I love this house, curious if this will be their primary residence.  I’m a FLW fan and have traveled around the country seeing his most famous works like Taliesen West, Fallingwater and Robie House.  Obviously Fallingwater is one of the most famous and unique houses in the U.S. and Taliesen West is also very unique.  But I would put Robie House and Westhope in the same league yet Robie House is 10x more well-known.  The suburban Chicago location and influence on the Prairie School movement are likely part of that.
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tulsabug
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« Reply #2 on: October 28, 2021, 08:22:40 am »

Found a great aerial pic of the pickle factory around 1930-31 which really shows just how big the complex is.

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swake
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« Reply #3 on: October 28, 2021, 08:53:54 am »

Found a great aerial pic of the pickle factory around 1930-31 which really shows just how big the complex is.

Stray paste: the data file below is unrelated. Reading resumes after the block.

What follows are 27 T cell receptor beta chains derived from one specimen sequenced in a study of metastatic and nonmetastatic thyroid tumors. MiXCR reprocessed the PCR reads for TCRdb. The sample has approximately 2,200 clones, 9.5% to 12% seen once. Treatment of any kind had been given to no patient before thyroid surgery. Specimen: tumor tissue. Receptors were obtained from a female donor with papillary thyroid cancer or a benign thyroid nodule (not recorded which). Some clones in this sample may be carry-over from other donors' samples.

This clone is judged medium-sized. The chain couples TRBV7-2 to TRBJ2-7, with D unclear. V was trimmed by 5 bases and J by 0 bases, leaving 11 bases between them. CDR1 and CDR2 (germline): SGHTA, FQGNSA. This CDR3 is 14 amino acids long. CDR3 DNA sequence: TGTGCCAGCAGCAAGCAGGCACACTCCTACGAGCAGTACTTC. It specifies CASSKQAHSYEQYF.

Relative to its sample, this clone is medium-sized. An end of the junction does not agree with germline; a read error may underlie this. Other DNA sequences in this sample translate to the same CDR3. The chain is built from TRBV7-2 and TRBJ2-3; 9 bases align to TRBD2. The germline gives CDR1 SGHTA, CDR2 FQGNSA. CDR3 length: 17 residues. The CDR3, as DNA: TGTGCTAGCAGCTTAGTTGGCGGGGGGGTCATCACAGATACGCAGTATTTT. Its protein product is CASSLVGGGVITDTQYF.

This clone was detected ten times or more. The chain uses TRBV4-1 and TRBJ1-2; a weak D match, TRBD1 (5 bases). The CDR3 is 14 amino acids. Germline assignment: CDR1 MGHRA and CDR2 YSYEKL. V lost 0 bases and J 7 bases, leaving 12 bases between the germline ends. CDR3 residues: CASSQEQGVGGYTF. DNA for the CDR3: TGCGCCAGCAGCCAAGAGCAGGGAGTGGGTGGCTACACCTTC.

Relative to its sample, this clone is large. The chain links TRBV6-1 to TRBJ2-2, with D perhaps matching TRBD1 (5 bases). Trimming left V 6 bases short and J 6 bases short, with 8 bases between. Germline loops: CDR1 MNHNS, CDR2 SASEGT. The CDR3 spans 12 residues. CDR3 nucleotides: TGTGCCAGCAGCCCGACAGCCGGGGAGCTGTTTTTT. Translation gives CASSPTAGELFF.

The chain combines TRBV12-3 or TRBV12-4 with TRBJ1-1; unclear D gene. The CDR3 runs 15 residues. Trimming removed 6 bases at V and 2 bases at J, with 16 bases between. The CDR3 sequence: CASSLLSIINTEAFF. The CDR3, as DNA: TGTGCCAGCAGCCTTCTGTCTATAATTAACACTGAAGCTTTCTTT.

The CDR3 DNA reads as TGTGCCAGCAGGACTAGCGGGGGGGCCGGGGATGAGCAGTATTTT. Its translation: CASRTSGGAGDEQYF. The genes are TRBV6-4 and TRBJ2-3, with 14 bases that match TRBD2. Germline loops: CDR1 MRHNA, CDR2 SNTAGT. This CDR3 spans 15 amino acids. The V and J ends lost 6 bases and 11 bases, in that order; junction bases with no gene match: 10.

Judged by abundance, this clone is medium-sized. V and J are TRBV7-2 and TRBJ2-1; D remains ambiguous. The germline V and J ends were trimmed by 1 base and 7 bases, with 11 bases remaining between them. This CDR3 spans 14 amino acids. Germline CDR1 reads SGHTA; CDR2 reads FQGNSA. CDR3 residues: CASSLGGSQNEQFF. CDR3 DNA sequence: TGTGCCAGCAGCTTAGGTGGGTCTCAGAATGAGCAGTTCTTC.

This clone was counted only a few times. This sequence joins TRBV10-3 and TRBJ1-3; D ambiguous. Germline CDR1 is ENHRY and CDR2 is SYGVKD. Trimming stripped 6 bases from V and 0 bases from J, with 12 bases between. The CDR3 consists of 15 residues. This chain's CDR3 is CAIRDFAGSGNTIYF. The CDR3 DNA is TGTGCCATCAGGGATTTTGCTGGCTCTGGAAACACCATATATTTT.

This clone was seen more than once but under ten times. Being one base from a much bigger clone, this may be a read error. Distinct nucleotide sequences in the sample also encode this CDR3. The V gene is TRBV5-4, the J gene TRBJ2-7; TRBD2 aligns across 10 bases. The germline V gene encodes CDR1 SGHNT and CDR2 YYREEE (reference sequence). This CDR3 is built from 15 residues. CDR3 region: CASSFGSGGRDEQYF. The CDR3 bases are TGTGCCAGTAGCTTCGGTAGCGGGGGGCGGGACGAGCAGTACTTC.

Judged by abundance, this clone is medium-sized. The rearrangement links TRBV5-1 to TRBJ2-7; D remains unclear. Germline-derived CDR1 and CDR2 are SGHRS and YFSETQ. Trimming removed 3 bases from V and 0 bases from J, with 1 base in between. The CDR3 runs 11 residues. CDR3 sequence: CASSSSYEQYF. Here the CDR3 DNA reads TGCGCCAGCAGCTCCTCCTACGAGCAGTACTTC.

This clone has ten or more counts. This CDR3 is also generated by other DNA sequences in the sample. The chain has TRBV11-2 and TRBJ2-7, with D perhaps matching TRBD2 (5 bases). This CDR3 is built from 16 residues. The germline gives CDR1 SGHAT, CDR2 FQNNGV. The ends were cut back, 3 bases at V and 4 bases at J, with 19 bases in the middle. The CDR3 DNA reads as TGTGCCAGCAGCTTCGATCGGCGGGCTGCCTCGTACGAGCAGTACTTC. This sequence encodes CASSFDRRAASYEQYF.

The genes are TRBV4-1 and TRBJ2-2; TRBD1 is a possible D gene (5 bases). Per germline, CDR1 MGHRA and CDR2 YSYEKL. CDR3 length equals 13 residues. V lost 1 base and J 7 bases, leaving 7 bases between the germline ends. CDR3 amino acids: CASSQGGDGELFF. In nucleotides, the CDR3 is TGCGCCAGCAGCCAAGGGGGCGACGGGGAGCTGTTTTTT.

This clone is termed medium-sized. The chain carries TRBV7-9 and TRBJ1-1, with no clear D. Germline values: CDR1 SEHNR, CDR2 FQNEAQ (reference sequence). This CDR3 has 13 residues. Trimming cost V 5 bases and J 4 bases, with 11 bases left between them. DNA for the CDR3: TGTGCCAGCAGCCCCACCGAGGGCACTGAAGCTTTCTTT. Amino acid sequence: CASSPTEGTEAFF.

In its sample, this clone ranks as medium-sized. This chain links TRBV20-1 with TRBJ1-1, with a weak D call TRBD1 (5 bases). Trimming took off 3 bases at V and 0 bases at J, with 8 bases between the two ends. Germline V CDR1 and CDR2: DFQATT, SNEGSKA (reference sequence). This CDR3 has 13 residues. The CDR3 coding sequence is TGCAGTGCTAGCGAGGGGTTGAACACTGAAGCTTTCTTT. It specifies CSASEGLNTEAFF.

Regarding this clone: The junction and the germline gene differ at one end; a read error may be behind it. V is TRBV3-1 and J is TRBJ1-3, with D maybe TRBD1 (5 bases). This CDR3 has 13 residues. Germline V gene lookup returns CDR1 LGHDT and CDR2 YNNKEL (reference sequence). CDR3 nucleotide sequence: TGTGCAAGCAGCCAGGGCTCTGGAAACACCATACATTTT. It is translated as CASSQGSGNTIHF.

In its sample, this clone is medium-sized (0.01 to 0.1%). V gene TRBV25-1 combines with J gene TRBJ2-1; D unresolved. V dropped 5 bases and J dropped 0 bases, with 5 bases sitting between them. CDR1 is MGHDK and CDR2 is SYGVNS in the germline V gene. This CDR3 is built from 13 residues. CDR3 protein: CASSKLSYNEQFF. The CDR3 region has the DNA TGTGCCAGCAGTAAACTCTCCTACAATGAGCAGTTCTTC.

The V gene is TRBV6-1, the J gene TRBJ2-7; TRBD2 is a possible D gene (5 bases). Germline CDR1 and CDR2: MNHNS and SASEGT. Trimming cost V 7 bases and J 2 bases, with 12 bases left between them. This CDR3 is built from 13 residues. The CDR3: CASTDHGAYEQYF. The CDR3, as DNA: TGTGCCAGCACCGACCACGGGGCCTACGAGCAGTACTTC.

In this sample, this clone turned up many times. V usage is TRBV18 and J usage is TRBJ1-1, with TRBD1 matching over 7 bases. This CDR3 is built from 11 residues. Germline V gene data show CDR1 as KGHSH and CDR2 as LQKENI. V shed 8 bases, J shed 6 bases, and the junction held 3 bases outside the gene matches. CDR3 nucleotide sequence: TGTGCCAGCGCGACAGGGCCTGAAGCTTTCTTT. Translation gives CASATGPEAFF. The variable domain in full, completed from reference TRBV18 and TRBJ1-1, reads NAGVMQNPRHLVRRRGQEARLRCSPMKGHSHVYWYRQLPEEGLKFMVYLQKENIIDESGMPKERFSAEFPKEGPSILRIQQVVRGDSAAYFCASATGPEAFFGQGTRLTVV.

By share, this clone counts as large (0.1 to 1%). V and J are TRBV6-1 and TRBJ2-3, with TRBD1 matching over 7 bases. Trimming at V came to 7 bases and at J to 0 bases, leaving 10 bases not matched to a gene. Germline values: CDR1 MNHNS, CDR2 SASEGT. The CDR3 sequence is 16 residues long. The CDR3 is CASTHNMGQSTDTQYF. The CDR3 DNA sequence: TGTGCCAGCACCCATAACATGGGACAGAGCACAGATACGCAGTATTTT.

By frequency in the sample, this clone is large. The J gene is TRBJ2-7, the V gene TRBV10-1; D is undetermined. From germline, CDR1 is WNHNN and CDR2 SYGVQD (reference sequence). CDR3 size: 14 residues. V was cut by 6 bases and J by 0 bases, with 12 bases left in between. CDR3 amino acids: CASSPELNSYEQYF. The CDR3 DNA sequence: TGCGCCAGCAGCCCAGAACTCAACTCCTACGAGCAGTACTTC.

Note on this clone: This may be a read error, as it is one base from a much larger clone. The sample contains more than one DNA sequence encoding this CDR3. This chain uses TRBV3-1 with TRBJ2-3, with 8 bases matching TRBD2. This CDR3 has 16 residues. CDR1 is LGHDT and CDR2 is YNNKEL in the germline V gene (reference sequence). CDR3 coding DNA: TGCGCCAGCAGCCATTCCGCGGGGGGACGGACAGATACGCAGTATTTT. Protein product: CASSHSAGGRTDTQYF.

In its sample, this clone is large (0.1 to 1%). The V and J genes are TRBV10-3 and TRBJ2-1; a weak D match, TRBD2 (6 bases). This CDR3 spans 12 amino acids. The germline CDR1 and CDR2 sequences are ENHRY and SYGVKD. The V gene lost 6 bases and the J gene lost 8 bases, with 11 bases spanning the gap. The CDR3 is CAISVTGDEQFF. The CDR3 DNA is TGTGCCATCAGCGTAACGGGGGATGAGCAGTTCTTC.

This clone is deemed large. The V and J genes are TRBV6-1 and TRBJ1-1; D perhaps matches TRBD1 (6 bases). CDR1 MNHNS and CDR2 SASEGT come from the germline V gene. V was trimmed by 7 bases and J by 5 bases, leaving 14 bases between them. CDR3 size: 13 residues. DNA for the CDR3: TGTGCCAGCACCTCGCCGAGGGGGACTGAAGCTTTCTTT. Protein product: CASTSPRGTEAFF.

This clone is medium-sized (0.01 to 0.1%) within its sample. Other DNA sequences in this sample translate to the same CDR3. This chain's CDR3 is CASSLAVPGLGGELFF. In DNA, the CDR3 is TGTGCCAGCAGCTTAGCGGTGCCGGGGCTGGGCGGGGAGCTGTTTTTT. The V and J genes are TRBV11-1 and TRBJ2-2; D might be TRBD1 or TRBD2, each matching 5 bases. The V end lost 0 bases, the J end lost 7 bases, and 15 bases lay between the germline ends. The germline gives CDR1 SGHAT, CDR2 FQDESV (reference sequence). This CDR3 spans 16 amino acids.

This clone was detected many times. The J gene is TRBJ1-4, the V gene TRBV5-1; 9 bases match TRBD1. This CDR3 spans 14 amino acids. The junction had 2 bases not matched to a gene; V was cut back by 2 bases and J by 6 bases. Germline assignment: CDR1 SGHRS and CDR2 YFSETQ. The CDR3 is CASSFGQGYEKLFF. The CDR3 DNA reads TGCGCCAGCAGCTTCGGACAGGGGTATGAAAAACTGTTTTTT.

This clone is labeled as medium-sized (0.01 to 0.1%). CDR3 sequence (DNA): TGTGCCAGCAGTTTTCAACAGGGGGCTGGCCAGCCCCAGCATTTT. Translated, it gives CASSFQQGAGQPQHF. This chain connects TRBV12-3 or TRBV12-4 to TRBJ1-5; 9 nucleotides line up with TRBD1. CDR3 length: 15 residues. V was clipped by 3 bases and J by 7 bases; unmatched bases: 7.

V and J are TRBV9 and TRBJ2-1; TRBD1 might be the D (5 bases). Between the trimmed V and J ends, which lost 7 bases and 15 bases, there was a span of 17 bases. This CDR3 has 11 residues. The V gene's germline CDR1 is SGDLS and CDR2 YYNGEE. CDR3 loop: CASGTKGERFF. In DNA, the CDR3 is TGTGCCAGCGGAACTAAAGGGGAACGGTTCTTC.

Pickle Factory?
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tulsabug
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« Reply #4 on: October 28, 2021, 10:23:10 am »

Pickle Factory?

When it was being built people asked Richard Lloyd Jones (the original owner) what it was going to be and he jokingly told them "a pickle factory".
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Red Arrow
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« Reply #5 on: October 28, 2021, 12:20:31 pm »

When it was being built people asked Richard Lloyd Jones (the original owner) what it was going to be and he jokingly told them "a pickle factory".

What and where is it?  

Nevermind... I found it.
https://en.wikipedia.org/wiki/Westhope
« Last Edit: October 28, 2021, 12:44:53 pm by Red Arrow » Logged

 
ELG4America
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« Reply #6 on: December 17, 2021, 09:19:24 pm »

But for the poor upkeep, the house looks modern today. It must have looked like a spaceship 90 years ago.
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tulsabug
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« Reply #7 on: April 18, 2023, 03:39:54 am »

I guess I should be glad it wasn't painted white with black shutters....  Grin

https://www.zillow.com/homedetails/3704-S-Birmingham-Ave-Tulsa-OK-74105/22185688_zpid/
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SXSW
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« Reply #8 on: April 18, 2023, 07:11:45 am »